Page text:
After seeing what Christopher Nolan did with the Batman film franchise after Batman Begins, I became a devoted fan of his back in 2005. In the summer of 2008, that same fangasm I had experienced with the first movie reappeared in the form of The Dark Knight, which still stands as my number one favorite movie. So yeah, I'm a Nolan fanboy who will verbally punch you in the face if you say anything bad about him. I'm not ashamed to admit that.
That being said, I felt I had to see Memento, and not just because he wrote it and directed it. It was because I was told that this movie would blow my mind, and as far as I am concerned, it did.
Memento stars Guy Pearce as Leonard Shelby, a former insurance fraud investigator who wakes up in the middle of the night to hear a noise from his wife in the bathroom. Grabbing a gun, he enters the bathroom to find his wife had been raped and killed by two thugs who had broken into the house. Shooting one, Leonard is knocked out by the other one with a severe blow to the head and the thug escapes. Waking up, Leonard realizes that something is wrong and discovers that he now suffers from anterograde amnesia because of the blow to his head. This renders his brain able to remember all events before the incident but unable to store new memories, making him like Drew Barrymore from 50 First Dates, except his memory fades every five minutes instead of every day like Drew's does.
Battling this condition, Leonard becomes filled with vengeance and is determined to find the man who killed his wife despite what he views as a controllable setback. To cope with the constant memory loss, Leonard lives under a system of notes, photographs, and tattoos on his body which constantly remind him of information about people, places, and events that have occurred. Besides the system, Leonard is aided by Teddy (Joe Pantoliano who played Cypher in The Matrix) and Natalie (Carrie-Anne Moss who played Trinity in The Matrix), neither of whom he can trust because of his contradictory notes and faulty memory.
The biggest triumph of the movie isn't necessarily the story, but the way that it is told. The movie is told in two sections that constantly interchange with each other periodically throughout the movie. One section is filmed completely in black and white and tells the story chronologically from the beginning of the film. The other sections are in color, but are told in reverse order from the very end of the movie to the beginning, allowing both these sections and the black-and-white sections to meet in the middle, thus creating a complete narrative. These sections, especially the ones in color, really mirror the way Leonard's mind works in the movie, telling the story five minutes at a time, but never showing what happens before the current action; confusing the audience and immersing them in to the actions on screen just like Leonard.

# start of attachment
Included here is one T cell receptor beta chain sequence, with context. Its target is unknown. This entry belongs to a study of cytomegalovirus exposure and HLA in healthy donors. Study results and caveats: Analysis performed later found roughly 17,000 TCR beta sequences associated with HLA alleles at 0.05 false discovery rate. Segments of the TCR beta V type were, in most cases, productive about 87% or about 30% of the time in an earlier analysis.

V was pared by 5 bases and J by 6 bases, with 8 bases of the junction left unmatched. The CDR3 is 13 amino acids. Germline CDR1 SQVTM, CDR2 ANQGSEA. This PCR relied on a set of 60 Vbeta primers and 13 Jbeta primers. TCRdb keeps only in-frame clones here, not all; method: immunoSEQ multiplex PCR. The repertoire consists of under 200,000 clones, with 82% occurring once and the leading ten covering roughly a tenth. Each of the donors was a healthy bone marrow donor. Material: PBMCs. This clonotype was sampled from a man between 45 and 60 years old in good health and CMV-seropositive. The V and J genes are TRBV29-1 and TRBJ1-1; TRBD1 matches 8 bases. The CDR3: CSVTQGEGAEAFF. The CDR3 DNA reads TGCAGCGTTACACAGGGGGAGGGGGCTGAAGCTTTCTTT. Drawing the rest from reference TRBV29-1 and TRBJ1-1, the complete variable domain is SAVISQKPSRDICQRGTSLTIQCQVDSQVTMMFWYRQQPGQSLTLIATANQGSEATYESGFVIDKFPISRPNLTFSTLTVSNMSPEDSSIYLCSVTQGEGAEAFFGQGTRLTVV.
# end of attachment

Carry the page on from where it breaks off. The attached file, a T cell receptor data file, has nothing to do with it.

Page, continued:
The other strength of the movie is its acting, especially from Guy Pearce as Leonard. Told entirely from his point of view, Guy Pearce gives a calm and convincing performance of a driven man who is not sure of reality but trying to hold it all together. Possibly because of his earlier role as Cypher from the Matrix, Joe Pantoliano's character only adds to both Leonard's and the audience's suspicions, as his nice guy routine gradually fills with holes and makes you wonder what he knows that Leonard does not. The same can be said of Carrie-Anne Moss in this film, whose role in the scheme of things is quickly subject to questioning and doubt from the audience.
I loved the hell out of this movie, and would recommend it to anybody who has never seen it before. There wasn't a single flaw I found in its story-telling, acting, or structure....that is what made it perfect. Despite being a perfect movie for me or a first-timer, it is not a movie that will go among my favorites for one simple reason: I cannot watch it again. It's the type of movie that sucks you in and immerses you into Leonard's world the first time you watch, constantly throwing you curve balls with its structure and keeping you guessing till the very end. However, once you have seen it and you know the mystery, the experience is never the same the second time...and feels kind of empty in comparison. A must-see for those who haven't but not one to see again.